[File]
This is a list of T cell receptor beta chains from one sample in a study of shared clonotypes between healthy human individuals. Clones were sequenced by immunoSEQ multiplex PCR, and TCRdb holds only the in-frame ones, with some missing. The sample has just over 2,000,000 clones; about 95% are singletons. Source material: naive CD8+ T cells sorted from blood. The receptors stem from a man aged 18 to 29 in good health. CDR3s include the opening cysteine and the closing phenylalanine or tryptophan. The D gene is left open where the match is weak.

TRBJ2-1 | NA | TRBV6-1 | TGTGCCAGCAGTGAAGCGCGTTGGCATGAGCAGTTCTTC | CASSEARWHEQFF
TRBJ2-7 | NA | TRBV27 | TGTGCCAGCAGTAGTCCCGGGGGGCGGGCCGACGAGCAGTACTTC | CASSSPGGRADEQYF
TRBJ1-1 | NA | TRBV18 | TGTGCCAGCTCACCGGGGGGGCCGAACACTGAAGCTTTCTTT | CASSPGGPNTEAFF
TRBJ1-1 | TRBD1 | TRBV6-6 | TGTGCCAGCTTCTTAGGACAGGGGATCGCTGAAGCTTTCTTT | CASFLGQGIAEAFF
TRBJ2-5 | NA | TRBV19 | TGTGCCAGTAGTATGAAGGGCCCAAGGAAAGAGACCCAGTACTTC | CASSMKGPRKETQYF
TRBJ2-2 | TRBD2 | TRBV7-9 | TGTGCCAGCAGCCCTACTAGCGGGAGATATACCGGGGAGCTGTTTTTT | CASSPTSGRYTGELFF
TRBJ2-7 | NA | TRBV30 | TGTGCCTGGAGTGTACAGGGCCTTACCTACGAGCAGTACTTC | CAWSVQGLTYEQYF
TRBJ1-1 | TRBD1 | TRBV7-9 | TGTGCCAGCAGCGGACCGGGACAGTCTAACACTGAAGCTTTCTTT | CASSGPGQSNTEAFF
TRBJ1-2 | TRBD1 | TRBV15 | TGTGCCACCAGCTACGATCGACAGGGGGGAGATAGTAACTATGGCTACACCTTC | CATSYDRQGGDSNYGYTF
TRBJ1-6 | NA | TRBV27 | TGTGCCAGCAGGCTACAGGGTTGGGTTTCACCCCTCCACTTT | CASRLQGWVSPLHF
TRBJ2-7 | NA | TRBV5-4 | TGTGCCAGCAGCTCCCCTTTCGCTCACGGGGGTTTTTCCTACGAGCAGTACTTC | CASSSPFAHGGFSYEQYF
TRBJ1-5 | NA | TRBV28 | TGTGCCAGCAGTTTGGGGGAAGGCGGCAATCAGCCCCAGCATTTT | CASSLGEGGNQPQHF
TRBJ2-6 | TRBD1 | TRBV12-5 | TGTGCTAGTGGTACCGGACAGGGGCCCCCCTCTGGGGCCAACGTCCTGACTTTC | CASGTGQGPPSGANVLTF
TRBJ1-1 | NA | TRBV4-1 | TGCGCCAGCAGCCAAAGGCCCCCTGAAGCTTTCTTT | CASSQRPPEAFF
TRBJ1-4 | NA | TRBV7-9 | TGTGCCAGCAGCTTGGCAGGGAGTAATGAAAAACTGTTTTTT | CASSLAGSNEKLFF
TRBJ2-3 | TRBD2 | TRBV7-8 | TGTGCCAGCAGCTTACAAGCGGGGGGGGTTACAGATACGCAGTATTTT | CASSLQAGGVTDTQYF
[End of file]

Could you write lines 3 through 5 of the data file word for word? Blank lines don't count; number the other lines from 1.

TRBJ2-7 | NA | TRBV27 | TGTGCCAGCAGTAGTCCCGGGGGGCGGGCCGACGAGCAGTACTTC | CASSSPGGRADEQYF
TRBJ1-1 | NA | TRBV18 | TGTGCCAGCTCACCGGGGGGGCCGAACACTGAAGCTTTCTTT | CASSPGGPNTEAFF
TRBJ1-1 | TRBD1 | TRBV6-6 | TGTGCCAGCTTCTTAGGACAGGGGATCGCTGAAGCTTTCTTT | CASFLGQGIAEAFF